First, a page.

IFD in 1999 to fund the public works for a new hotel located  








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          adjacent to the Legoland theme park.  That small project is the  
          only example of local officials' use of the 1990 IFD law.

          Public officials continue to search for ways to raise the  
          capital they need to invest in public work projects, like public  
          transit facilities, infill development, or clean water.  One  
          concept recognizes that expanded public structures can boost the  
          value of nearby property.  Higher property values produce higher  
          property tax revenues.  Property tax increment financing  
          captures those property tax increment revenues.  When  
          redevelopment officials used property tax increment financing to  
          eradicate blight, state law did not require voter approval.   
          When local officials use IFDs to capture tax increment revenues,  
          state law requires a two-thirds approval.

          When appropriately used, redevelopment provided a financing  
          mechanism for a variety of community development activities,  
          including infill development, infrastructure development,  
          economic development, military base reuse, and brownfield  
          cleanup.  Tax increment provided a source of funding for  
          affordable housing production and rehabilitation.   
          Redevelopment, as a tool, influenced land use decisions in  
          economically disadvantaged project areas.  Because of the  
          dissolution of redevelopment agencies, questions have been  
          raised in both the Legislature and in local communities about  
          potential future tools for local agencies.

          Property contaminated by hazardous substances is common in urban  
          areas in the state and often is a major impediment to  
          development.  In 1990, to give redevelopment agencies additional  
          encouragement in addressing brownfield properties, the  
          Legislature enacted the Polanco Redevelopment Act.  This Act  
          allowed a redevelopment agency, subject to certain restrictions,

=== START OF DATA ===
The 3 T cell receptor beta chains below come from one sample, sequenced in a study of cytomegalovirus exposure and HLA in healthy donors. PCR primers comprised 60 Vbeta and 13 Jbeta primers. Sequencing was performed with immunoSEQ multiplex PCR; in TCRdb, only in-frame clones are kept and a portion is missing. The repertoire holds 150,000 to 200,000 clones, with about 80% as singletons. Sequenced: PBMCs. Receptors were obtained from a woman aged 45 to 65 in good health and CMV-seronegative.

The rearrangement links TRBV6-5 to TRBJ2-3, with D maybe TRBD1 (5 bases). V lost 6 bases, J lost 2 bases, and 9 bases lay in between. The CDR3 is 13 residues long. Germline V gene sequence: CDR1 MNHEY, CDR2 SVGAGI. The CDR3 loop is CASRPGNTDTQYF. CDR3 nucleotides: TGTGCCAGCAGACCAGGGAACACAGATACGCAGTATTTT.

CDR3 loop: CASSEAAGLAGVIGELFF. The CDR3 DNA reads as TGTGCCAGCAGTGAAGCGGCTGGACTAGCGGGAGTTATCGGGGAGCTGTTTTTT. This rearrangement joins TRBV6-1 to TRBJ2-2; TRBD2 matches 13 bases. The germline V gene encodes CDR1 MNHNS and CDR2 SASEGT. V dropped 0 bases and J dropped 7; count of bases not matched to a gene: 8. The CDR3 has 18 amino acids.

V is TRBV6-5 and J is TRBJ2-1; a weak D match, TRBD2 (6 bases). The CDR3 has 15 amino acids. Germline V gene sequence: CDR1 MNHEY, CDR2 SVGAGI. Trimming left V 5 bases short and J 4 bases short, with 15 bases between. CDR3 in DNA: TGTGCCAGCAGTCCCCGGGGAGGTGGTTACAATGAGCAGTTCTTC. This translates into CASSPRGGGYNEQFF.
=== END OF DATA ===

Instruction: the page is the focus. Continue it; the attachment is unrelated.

to take any actions that the agency determines are necessary to  
          address a release of hazardous substances on, under, or from  
          property within its project area.  In return, the agency, the  
          developer of the property, and subsequent owners received  
          limited immunity from further cleanup liability.  

          This bill authorizes an IRFD to utilize the provisions of the  
          Act and to fund activities related to the Act. 

          This bill is substantially similar to AB 2144 (John A. Pérez) of  
          2012 which passed the Assembly Local Government Committee on  








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          April 24, 2012, on a 6-3 vote.

          Last year the Legislature saw several proposals to broaden the  
          scope and powers of IFDs as well as bills to reduce the voter  
          threshold needed to establish IFDs, in order to create a more  
          workable tool for local agencies in light of the dissolution of  
          redevelopment agencies.  Most of these measures were vetoed by  
          the Governor, who noted that "expanding the scope of IFDs is  
          premature?[and] would likely cause cities to focus their efforts  
          on using the new tools provided?instead of winding down  
          redevelopment."

          This legislative session is no different - there are multiple  
          IFD-related proposals pending in both the Senate and the  
          Assembly.  The Legislature may wish to discuss each of these  
          measures and their individual merits, but also contemplate  
          whether a more comprehensive approach is necessary.  As well,  
          the Legislature may wish to ask the authors of such bills to  
          discuss their efforts with the Governor's Office in order to  
          reach a different fate this year.

          Support arguments:  Supporters argue that this bill will create  
          positive impacts for local jurisdictions and the state by  
          allowing for a usable financing mechanism to help spur  
          investments and fund critically needed infrastructure and public  
          works projects.

          Opposition arguments:  The Howard Jarvis Taxpayers Association  
          argues that "any long term financial obligation including bond  
          debt that will be passed on to other generations over 30 years  
          should be subject to a two-thirds vote of local residents."

           
          Analysis Prepared by  :    Debbie Michel / L. GOV. / (916)  
          319-3958